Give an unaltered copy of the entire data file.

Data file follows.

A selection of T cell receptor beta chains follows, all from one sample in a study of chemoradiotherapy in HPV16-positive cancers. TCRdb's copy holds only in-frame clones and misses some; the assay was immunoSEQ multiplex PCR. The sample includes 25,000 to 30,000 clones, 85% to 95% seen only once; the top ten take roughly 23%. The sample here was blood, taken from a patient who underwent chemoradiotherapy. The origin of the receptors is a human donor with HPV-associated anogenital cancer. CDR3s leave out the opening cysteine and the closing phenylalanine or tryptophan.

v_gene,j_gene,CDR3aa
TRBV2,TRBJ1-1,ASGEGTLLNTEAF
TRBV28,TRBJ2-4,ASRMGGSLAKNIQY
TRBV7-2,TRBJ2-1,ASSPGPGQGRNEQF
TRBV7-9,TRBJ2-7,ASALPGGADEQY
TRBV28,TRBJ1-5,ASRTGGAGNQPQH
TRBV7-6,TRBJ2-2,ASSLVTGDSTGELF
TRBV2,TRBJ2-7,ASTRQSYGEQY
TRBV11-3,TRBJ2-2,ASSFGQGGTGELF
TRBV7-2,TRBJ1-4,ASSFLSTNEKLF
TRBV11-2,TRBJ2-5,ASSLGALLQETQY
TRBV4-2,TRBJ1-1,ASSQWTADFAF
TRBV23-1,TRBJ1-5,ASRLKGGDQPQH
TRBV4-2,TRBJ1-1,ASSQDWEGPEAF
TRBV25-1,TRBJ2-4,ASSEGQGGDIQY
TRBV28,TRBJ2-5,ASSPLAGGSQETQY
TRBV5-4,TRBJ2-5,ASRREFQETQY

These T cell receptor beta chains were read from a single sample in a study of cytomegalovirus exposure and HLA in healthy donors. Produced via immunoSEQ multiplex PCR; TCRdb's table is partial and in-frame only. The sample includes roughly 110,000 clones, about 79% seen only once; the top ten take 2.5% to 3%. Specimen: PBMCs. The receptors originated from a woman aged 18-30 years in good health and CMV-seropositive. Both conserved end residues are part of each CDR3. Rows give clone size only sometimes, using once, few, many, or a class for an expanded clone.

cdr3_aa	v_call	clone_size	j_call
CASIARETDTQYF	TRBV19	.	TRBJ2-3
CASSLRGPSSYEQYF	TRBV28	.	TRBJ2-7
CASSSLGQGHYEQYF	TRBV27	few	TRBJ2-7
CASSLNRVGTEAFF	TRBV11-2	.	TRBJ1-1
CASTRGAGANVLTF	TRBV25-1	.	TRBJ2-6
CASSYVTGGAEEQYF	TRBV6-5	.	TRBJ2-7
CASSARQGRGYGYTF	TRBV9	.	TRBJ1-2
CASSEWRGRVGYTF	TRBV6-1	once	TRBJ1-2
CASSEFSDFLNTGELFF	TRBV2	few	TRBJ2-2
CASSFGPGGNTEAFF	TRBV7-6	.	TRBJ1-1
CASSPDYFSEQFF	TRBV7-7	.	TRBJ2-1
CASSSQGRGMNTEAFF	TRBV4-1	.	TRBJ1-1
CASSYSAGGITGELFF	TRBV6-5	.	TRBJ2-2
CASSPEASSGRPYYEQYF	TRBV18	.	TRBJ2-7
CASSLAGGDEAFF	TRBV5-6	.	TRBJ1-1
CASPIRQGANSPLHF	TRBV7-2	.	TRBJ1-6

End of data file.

A selection of T cell receptor beta chains follows, all from one sample in a study of chemoradiotherapy in HPV16-positive cancers. TCRdb's copy holds only in-frame clones and misses some; the assay was immunoSEQ multiplex PCR. The sample includes 25,000 to 30,000 clones, 85% to 95% seen only once; the top ten take roughly 23%. The sample here was blood, taken from a patient who underwent chemoradiotherapy. The origin of the receptors is a human donor with HPV-associated anogenital cancer. CDR3s leave out the opening cysteine and the closing phenylalanine or tryptophan.

v_gene,j_gene,CDR3aa
TRBV2,TRBJ1-1,ASGEGTLLNTEAF
TRBV28,TRBJ2-4,ASRMGGSLAKNIQY
TRBV7-2,TRBJ2-1,ASSPGPGQGRNEQF
TRBV7-9,TRBJ2-7,ASALPGGADEQY
TRBV28,TRBJ1-5,ASRTGGAGNQPQH
TRBV7-6,TRBJ2-2,ASSLVTGDSTGELF
TRBV2,TRBJ2-7,ASTRQSYGEQY
TRBV11-3,TRBJ2-2,ASSFGQGGTGELF
TRBV7-2,TRBJ1-4,ASSFLSTNEKLF
TRBV11-2,TRBJ2-5,ASSLGALLQETQY
TRBV4-2,TRBJ1-1,ASSQWTADFAF
TRBV23-1,TRBJ1-5,ASRLKGGDQPQH
TRBV4-2,TRBJ1-1,ASSQDWEGPEAF
TRBV25-1,TRBJ2-4,ASSEGQGGDIQY
TRBV28,TRBJ2-5,ASSPLAGGSQETQY
TRBV5-4,TRBJ2-5,ASRREFQETQY

These T cell receptor beta chains were read from a single sample in a study of cytomegalovirus exposure and HLA in healthy donors. Produced via immunoSEQ multiplex PCR; TCRdb's table is partial and in-frame only. The sample includes roughly 110,000 clones, about 79% seen only once; the top ten take 2.5% to 3%. Specimen: PBMCs. The receptors originated from a woman aged 18-30 years in good health and CMV-seropositive. Both conserved end residues are part of each CDR3. Rows give clone size only sometimes, using once, few, many, or a class for an expanded clone.

cdr3_aa	v_call	clone_size	j_call
CASIARETDTQYF	TRBV19	.	TRBJ2-3
CASSLRGPSSYEQYF	TRBV28	.	TRBJ2-7
CASSSLGQGHYEQYF	TRBV27	few	TRBJ2-7
CASSLNRVGTEAFF	TRBV11-2	.	TRBJ1-1
CASTRGAGANVLTF	TRBV25-1	.	TRBJ2-6
CASSYVTGGAEEQYF	TRBV6-5	.	TRBJ2-7
CASSARQGRGYGYTF	TRBV9	.	TRBJ1-2
CASSEWRGRVGYTF	TRBV6-1	once	TRBJ1-2
CASSEFSDFLNTGELFF	TRBV2	few	TRBJ2-2
CASSFGPGGNTEAFF	TRBV7-6	.	TRBJ1-1
CASSPDYFSEQFF	TRBV7-7	.	TRBJ2-1
CASSSQGRGMNTEAFF	TRBV4-1	.	TRBJ1-1
CASSYSAGGITGELFF	TRBV6-5	.	TRBJ2-2
CASSPEASSGRPYYEQYF	TRBV18	.	TRBJ2-7
CASSLAGGDEAFF	TRBV5-6	.	TRBJ1-1
CASPIRQGANSPLHF	TRBV7-2	.	TRBJ1-6